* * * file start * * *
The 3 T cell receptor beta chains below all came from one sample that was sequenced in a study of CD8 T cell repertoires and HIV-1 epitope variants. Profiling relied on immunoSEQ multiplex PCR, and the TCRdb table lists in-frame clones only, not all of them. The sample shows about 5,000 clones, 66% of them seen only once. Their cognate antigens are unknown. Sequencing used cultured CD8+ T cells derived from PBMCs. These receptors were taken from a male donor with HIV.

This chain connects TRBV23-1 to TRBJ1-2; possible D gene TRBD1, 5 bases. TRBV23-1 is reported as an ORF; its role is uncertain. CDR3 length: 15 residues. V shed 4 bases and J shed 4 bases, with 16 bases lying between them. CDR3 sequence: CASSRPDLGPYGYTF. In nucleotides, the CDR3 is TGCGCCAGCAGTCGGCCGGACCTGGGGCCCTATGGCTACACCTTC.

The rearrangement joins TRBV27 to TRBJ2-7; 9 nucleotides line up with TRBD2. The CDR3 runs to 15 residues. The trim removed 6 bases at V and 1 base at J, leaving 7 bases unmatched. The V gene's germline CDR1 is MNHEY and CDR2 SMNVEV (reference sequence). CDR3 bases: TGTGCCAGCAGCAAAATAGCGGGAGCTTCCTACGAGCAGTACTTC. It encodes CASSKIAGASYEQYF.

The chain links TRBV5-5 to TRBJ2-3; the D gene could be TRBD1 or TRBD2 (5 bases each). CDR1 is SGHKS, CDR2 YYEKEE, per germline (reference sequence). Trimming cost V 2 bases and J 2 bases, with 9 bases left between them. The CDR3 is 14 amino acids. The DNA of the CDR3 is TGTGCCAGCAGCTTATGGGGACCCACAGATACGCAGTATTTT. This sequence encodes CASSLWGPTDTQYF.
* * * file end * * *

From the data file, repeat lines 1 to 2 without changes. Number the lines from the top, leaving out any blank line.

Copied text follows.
The 3 T cell receptor beta chains below all came from one sample that was sequenced in a study of CD8 T cell repertoires and HIV-1 epitope variants. Profiling relied on immunoSEQ multiplex PCR, and the TCRdb table lists in-frame clones only, not all of them. The sample shows about 5,000 clones, 66% of them seen only once. Their cognate antigens are unknown. Sequencing used cultured CD8+ T cells derived from PBMCs. These receptors were taken from a male donor with HIV.

This chain connects TRBV23-1 to TRBJ1-2; possible D gene TRBD1, 5 bases. TRBV23-1 is reported as an ORF; its role is uncertain. CDR3 length: 15 residues. V shed 4 bases and J shed 4 bases, with 16 bases lying between them. CDR3 sequence: CASSRPDLGPYGYTF. In nucleotides, the CDR3 is TGCGCCAGCAGTCGGCCGGACCTGGGGCCCTATGGCTACACCTTC.